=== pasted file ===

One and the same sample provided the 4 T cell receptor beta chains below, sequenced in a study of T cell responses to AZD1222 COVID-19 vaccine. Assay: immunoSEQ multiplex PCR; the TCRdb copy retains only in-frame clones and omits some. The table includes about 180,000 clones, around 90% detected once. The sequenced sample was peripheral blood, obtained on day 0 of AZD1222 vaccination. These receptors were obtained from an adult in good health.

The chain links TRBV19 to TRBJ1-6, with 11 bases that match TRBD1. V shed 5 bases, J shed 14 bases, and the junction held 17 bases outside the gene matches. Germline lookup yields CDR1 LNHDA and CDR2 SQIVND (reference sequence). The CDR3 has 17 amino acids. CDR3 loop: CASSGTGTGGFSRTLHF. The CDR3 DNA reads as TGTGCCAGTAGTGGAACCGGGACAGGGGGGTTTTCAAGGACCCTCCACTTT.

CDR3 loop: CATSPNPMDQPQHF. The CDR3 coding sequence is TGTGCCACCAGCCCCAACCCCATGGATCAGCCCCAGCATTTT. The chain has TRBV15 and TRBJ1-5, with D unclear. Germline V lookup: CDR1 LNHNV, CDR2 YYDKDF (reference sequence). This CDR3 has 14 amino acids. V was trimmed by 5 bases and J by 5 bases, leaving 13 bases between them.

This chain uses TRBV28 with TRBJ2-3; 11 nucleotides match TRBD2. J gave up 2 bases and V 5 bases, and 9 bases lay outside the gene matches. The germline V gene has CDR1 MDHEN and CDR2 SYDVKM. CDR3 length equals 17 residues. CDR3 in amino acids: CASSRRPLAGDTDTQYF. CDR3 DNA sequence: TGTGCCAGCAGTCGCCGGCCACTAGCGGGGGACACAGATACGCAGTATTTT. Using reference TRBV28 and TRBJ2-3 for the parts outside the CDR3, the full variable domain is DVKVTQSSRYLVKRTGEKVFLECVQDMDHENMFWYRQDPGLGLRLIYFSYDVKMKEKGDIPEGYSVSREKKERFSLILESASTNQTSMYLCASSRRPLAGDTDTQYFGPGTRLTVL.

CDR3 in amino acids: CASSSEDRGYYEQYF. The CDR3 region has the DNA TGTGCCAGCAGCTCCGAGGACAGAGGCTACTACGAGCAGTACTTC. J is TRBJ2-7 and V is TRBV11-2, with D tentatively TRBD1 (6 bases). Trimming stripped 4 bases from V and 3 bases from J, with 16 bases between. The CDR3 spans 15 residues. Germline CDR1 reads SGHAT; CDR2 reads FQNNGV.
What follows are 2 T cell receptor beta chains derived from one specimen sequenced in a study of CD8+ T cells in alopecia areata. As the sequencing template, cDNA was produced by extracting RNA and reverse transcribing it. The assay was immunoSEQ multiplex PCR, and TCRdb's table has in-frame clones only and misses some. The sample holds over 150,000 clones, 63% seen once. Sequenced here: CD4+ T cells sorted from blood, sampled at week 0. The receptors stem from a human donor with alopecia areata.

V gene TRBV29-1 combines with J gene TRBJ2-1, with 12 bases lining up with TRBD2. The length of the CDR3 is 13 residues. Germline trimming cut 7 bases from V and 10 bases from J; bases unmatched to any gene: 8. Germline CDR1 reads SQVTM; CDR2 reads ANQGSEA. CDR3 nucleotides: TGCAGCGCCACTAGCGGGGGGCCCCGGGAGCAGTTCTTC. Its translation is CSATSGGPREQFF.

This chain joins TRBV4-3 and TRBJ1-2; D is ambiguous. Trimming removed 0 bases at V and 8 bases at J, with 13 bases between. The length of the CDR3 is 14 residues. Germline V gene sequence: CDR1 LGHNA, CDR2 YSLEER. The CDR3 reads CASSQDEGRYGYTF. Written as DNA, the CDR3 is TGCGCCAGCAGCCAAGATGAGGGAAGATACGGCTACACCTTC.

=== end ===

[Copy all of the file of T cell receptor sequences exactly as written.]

One and the same sample provided the 4 T cell receptor beta chains below, sequenced in a study of T cell responses to AZD1222 COVID-19 vaccine. Assay: immunoSEQ multiplex PCR; the TCRdb copy retains only in-frame clones and omits some. The table includes about 180,000 clones, around 90% detected once. The sequenced sample was peripheral blood, obtained on day 0 of AZD1222 vaccination. These receptors were obtained from an adult in good health.

The chain links TRBV19 to TRBJ1-6, with 11 bases that match TRBD1. V shed 5 bases, J shed 14 bases, and the junction held 17 bases outside the gene matches. Germline lookup yields CDR1 LNHDA and CDR2 SQIVND (reference sequence). The CDR3 has 17 amino acids. CDR3 loop: CASSGTGTGGFSRTLHF. The CDR3 DNA reads as TGTGCCAGTAGTGGAACCGGGACAGGGGGGTTTTCAAGGACCCTCCACTTT.

CDR3 loop: CATSPNPMDQPQHF. The CDR3 coding sequence is TGTGCCACCAGCCCCAACCCCATGGATCAGCCCCAGCATTTT. The chain has TRBV15 and TRBJ1-5, with D unclear. Germline V lookup: CDR1 LNHNV, CDR2 YYDKDF (reference sequence). This CDR3 has 14 amino acids. V was trimmed by 5 bases and J by 5 bases, leaving 13 bases between them.

This chain uses TRBV28 with TRBJ2-3; 11 nucleotides match TRBD2. J gave up 2 bases and V 5 bases, and 9 bases lay outside the gene matches. The germline V gene has CDR1 MDHEN and CDR2 SYDVKM. CDR3 length equals 17 residues. CDR3 in amino acids: CASSRRPLAGDTDTQYF. CDR3 DNA sequence: TGTGCCAGCAGTCGCCGGCCACTAGCGGGGGACACAGATACGCAGTATTTT. Using reference TRBV28 and TRBJ2-3 for the parts outside the CDR3, the full variable domain is DVKVTQSSRYLVKRTGEKVFLECVQDMDHENMFWYRQDPGLGLRLIYFSYDVKMKEKGDIPEGYSVSREKKERFSLILESASTNQTSMYLCASSRRPLAGDTDTQYFGPGTRLTVL.

CDR3 in amino acids: CASSSEDRGYYEQYF. The CDR3 region has the DNA TGTGCCAGCAGCTCCGAGGACAGAGGCTACTACGAGCAGTACTTC. J is TRBJ2-7 and V is TRBV11-2, with D tentatively TRBD1 (6 bases). Trimming stripped 4 bases from V and 3 bases from J, with 16 bases between. The CDR3 spans 15 residues. Germline CDR1 reads SGHAT; CDR2 reads FQNNGV.
What follows are 2 T cell receptor beta chains derived from one specimen sequenced in a study of CD8+ T cells in alopecia areata. As the sequencing template, cDNA was produced by extracting RNA and reverse transcribing it. The assay was immunoSEQ multiplex PCR, and TCRdb's table has in-frame clones only and misses some. The sample holds over 150,000 clones, 63% seen once. Sequenced here: CD4+ T cells sorted from blood, sampled at week 0. The receptors stem from a human donor with alopecia areata.

V gene TRBV29-1 combines with J gene TRBJ2-1, with 12 bases lining up with TRBD2. The length of the CDR3 is 13 residues. Germline trimming cut 7 bases from V and 10 bases from J; bases unmatched to any gene: 8. Germline CDR1 reads SQVTM; CDR2 reads ANQGSEA. CDR3 nucleotides: TGCAGCGCCACTAGCGGGGGGCCCCGGGAGCAGTTCTTC. Its translation is CSATSGGPREQFF.

This chain joins TRBV4-3 and TRBJ1-2; D is ambiguous. Trimming removed 0 bases at V and 8 bases at J, with 13 bases between. The length of the CDR3 is 14 residues. Germline V gene sequence: CDR1 LGHNA, CDR2 YSLEER. The CDR3 reads CASSQDEGRYGYTF. Written as DNA, the CDR3 is TGCGCCAGCAGCCAAGATGAGGGAAGATACGGCTACACCTTC.